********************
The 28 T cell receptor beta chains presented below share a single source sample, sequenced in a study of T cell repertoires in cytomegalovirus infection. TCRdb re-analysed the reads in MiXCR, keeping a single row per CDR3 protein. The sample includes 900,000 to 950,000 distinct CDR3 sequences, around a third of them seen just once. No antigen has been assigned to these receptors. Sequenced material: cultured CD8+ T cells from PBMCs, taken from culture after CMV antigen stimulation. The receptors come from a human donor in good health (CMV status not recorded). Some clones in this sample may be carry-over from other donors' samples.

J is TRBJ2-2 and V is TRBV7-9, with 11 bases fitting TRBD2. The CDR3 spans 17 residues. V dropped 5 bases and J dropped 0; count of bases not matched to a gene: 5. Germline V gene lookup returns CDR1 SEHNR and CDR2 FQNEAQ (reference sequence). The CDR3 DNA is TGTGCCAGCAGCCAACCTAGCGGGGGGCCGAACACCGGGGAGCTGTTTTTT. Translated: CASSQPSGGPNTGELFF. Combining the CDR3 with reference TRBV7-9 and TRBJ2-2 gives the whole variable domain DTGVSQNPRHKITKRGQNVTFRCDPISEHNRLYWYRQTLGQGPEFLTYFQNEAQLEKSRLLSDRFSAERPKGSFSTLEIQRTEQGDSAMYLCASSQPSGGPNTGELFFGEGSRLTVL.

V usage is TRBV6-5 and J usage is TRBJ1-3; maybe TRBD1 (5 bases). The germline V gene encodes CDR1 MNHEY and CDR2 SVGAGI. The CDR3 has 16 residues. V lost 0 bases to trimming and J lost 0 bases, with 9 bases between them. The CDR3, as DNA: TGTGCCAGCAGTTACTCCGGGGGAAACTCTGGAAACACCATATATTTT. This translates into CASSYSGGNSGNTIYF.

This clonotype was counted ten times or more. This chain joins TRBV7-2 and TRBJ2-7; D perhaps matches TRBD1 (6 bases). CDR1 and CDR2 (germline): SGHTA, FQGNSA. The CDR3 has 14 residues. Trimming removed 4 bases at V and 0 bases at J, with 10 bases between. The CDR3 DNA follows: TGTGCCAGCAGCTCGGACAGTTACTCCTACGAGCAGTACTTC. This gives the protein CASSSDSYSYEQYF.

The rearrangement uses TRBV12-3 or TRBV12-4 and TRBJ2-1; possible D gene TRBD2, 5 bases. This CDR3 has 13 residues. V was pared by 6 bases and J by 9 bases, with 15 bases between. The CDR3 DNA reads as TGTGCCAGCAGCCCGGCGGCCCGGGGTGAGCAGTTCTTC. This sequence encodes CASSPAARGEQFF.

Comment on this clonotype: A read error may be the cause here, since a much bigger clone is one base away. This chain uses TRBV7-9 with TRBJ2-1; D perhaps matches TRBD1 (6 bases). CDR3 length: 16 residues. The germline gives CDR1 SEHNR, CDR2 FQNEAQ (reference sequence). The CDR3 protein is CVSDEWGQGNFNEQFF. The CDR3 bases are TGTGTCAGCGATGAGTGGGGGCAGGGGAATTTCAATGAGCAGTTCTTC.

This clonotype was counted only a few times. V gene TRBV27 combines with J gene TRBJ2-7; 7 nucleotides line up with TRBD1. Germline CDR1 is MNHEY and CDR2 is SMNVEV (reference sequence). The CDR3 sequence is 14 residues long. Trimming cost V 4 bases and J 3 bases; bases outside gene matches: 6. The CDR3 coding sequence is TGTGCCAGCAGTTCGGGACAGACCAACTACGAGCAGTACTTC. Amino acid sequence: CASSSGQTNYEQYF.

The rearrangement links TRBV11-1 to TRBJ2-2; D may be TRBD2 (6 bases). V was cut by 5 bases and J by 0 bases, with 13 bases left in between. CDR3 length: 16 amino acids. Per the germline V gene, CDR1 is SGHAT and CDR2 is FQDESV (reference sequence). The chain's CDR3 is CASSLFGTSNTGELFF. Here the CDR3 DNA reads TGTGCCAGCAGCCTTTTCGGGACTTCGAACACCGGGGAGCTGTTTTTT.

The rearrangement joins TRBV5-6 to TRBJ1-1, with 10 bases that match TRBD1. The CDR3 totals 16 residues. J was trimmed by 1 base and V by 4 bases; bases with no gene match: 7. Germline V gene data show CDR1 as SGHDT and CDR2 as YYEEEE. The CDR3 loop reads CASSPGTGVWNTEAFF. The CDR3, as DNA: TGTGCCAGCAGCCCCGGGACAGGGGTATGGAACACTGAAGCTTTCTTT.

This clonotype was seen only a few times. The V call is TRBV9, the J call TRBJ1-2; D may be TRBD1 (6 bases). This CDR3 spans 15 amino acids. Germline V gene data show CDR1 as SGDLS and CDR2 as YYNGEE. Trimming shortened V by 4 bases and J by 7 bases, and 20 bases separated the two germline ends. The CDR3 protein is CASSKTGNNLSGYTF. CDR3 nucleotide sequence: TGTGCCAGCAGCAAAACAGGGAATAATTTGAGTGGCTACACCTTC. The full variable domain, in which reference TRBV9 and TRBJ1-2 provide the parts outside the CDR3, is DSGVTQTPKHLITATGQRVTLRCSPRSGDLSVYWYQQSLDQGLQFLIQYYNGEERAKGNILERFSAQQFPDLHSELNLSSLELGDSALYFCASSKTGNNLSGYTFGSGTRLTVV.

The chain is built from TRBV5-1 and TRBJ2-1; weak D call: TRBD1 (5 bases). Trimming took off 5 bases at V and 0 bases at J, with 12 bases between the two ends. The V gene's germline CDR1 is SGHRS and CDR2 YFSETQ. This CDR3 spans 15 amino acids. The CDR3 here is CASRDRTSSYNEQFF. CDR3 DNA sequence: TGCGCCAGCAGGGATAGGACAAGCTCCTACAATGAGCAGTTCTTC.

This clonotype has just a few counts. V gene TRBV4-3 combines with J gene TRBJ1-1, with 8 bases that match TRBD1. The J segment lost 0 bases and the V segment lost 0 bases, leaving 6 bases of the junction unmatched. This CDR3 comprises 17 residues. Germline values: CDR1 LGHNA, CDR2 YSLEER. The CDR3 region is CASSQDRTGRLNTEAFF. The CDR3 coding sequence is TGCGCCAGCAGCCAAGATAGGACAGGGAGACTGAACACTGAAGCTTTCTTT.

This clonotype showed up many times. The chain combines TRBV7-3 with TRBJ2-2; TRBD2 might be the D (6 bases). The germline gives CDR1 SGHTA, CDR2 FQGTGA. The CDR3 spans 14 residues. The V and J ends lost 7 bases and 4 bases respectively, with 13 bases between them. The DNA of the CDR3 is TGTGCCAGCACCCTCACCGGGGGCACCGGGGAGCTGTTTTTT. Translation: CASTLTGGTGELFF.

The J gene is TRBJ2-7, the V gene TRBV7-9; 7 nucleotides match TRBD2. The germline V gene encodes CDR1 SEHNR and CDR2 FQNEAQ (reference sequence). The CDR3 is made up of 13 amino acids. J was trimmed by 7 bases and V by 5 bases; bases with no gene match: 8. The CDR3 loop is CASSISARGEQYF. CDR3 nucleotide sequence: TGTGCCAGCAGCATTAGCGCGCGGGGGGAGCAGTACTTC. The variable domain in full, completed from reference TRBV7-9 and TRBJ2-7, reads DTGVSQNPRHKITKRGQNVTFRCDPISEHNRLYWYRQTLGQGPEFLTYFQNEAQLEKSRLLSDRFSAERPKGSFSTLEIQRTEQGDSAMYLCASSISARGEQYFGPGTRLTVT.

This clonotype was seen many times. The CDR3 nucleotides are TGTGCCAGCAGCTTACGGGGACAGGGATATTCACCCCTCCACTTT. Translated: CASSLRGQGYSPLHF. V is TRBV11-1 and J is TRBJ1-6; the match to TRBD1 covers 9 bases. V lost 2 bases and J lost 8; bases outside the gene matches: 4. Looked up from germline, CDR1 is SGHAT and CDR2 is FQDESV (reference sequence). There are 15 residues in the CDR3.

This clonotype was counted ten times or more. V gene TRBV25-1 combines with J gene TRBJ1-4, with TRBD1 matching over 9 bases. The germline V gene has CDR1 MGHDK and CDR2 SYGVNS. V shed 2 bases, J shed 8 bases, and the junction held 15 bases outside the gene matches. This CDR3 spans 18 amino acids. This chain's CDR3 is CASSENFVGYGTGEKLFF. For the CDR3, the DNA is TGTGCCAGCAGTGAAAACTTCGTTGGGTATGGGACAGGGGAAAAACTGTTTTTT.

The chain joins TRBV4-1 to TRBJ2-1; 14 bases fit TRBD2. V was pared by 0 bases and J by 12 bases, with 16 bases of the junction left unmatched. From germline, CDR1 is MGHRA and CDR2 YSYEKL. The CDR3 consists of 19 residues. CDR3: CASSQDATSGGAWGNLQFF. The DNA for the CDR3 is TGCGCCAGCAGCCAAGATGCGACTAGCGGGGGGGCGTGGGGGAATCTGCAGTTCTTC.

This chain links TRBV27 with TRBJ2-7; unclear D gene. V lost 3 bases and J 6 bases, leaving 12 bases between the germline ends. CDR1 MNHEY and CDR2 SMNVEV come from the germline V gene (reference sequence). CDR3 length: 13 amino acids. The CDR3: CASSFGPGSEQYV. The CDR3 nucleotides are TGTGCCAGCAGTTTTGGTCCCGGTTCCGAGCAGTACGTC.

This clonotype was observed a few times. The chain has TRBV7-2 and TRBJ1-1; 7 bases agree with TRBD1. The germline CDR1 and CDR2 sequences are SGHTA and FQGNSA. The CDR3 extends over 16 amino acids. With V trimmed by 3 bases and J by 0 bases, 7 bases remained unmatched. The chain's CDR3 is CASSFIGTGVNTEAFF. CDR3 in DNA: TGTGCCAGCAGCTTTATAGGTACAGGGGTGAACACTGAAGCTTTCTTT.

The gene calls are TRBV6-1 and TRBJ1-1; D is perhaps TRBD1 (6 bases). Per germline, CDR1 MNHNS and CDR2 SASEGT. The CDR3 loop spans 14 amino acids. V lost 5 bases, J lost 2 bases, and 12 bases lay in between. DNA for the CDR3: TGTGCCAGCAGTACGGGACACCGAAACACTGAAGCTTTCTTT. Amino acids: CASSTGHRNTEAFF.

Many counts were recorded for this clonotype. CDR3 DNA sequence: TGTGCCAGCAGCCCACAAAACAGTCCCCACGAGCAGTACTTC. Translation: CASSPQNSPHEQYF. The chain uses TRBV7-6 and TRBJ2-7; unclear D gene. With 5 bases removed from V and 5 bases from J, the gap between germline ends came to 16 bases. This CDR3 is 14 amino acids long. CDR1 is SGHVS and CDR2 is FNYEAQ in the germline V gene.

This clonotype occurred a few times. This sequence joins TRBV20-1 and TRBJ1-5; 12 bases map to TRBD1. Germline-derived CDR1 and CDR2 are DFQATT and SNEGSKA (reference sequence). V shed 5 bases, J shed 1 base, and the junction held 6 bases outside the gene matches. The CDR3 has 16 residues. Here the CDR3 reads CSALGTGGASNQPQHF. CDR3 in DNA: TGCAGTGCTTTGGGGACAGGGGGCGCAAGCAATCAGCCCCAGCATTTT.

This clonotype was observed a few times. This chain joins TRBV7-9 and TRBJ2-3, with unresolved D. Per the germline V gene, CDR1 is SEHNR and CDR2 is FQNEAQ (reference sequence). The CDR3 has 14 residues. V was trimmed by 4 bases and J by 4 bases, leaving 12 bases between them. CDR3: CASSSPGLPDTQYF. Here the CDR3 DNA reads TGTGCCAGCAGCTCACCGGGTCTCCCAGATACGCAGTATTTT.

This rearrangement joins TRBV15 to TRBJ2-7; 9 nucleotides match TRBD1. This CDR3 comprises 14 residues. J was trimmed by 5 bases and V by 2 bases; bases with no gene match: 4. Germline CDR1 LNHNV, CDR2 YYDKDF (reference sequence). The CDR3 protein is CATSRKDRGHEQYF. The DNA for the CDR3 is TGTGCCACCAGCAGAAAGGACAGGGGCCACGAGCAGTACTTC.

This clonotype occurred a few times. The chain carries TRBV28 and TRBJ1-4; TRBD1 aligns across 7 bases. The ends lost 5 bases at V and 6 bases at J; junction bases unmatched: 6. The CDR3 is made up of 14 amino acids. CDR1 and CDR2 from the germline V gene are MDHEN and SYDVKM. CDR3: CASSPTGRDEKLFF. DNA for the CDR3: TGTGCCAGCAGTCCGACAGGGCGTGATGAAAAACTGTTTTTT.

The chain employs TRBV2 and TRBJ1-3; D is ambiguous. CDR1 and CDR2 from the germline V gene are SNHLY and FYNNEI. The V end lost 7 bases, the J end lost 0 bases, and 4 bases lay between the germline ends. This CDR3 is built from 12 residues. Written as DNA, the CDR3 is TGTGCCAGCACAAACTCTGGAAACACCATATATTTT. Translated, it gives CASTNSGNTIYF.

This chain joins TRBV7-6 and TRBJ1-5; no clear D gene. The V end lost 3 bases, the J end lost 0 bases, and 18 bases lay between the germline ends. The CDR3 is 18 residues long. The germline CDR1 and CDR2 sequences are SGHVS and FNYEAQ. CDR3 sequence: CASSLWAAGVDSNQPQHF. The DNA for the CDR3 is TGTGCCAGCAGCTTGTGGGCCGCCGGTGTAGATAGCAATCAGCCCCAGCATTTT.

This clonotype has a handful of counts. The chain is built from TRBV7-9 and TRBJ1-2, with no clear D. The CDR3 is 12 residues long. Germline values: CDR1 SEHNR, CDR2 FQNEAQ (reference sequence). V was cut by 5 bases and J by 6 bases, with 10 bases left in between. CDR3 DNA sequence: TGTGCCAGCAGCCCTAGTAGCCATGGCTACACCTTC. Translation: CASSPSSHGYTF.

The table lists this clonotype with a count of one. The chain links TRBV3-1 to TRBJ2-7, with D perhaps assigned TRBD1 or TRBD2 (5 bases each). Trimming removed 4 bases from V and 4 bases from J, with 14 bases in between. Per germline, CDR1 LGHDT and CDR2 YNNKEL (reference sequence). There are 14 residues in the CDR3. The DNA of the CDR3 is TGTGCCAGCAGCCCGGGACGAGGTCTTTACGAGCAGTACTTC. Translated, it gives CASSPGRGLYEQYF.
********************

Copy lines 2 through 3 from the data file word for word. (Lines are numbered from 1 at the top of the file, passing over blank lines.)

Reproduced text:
J is TRBJ2-2 and V is TRBV7-9, with 11 bases fitting TRBD2. The CDR3 spans 17 residues. V dropped 5 bases and J dropped 0; count of bases not matched to a gene: 5. Germline V gene lookup returns CDR1 SEHNR and CDR2 FQNEAQ (reference sequence). The CDR3 DNA is TGTGCCAGCAGCCAACCTAGCGGGGGGCCGAACACCGGGGAGCTGTTTTTT. Translated: CASSQPSGGPNTGELFF. Combining the CDR3 with reference TRBV7-9 and TRBJ2-2 gives the whole variable domain DTGVSQNPRHKITKRGQNVTFRCDPISEHNRLYWYRQTLGQGPEFLTYFQNEAQLEKSRLLSDRFSAERPKGSFSTLEIQRTEQGDSAMYLCASSQPSGGPNTGELFFGEGSRLTVL.

V usage is TRBV6-5 and J usage is TRBJ1-3; maybe TRBD1 (5 bases). The germline V gene encodes CDR1 MNHEY and CDR2 SVGAGI. The CDR3 has 16 residues. V lost 0 bases to trimming and J lost 0 bases, with 9 bases between them. The CDR3, as DNA: TGTGCCAGCAGTTACTCCGGGGGAAACTCTGGAAACACCATATATTTT. This translates into CASSYSGGNSGNTIYF.